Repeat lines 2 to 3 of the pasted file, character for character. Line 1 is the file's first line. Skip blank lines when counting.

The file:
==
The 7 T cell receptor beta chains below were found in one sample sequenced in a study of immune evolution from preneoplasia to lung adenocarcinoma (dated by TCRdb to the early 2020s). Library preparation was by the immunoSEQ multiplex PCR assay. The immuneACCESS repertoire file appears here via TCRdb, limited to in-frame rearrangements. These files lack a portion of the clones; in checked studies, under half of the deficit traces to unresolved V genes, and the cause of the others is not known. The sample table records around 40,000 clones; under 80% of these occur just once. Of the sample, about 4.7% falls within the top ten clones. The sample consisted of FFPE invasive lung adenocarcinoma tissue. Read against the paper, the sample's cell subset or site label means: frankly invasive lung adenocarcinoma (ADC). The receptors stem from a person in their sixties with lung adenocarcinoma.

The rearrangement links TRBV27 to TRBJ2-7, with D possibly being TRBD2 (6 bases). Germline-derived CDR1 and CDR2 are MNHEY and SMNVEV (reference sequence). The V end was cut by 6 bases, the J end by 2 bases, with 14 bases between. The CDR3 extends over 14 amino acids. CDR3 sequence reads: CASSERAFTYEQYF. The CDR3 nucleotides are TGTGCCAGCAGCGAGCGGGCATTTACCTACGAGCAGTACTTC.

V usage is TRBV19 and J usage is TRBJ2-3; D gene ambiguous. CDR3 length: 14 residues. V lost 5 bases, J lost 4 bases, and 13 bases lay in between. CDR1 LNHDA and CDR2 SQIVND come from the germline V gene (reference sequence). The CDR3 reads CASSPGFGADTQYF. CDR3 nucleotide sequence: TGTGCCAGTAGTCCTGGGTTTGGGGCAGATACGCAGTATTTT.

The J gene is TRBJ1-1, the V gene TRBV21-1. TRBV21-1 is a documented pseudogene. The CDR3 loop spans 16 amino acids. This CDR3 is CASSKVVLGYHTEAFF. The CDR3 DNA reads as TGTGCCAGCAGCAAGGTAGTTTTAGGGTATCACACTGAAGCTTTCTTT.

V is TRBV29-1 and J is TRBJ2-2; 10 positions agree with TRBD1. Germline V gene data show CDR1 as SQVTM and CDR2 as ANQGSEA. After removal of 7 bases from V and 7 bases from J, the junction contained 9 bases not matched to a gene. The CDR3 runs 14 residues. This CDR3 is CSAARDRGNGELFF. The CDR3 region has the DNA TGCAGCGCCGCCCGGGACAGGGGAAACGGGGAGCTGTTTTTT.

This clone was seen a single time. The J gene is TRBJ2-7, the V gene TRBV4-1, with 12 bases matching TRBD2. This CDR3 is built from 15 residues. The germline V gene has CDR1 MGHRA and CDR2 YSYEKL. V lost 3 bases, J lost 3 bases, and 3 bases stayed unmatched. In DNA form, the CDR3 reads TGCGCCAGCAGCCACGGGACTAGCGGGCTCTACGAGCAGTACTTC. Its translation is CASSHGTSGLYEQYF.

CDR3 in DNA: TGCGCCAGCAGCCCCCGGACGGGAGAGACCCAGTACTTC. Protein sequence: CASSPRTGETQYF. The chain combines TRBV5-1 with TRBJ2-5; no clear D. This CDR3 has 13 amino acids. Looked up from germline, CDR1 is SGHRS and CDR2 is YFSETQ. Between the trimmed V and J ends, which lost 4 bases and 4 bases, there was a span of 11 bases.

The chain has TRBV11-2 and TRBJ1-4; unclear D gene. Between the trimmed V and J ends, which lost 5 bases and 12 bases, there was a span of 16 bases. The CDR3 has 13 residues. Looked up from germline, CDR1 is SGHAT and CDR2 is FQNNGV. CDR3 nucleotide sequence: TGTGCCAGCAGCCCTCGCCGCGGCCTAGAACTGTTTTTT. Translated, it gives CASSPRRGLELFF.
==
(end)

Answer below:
The rearrangement links TRBV27 to TRBJ2-7, with D possibly being TRBD2 (6 bases). Germline-derived CDR1 and CDR2 are MNHEY and SMNVEV (reference sequence). The V end was cut by 6 bases, the J end by 2 bases, with 14 bases between. The CDR3 extends over 14 amino acids. CDR3 sequence reads: CASSERAFTYEQYF. The CDR3 nucleotides are TGTGCCAGCAGCGAGCGGGCATTTACCTACGAGCAGTACTTC.

V usage is TRBV19 and J usage is TRBJ2-3; D gene ambiguous. CDR3 length: 14 residues. V lost 5 bases, J lost 4 bases, and 13 bases lay in between. CDR1 LNHDA and CDR2 SQIVND come from the germline V gene (reference sequence). The CDR3 reads CASSPGFGADTQYF. CDR3 nucleotide sequence: TGTGCCAGTAGTCCTGGGTTTGGGGCAGATACGCAGTATTTT.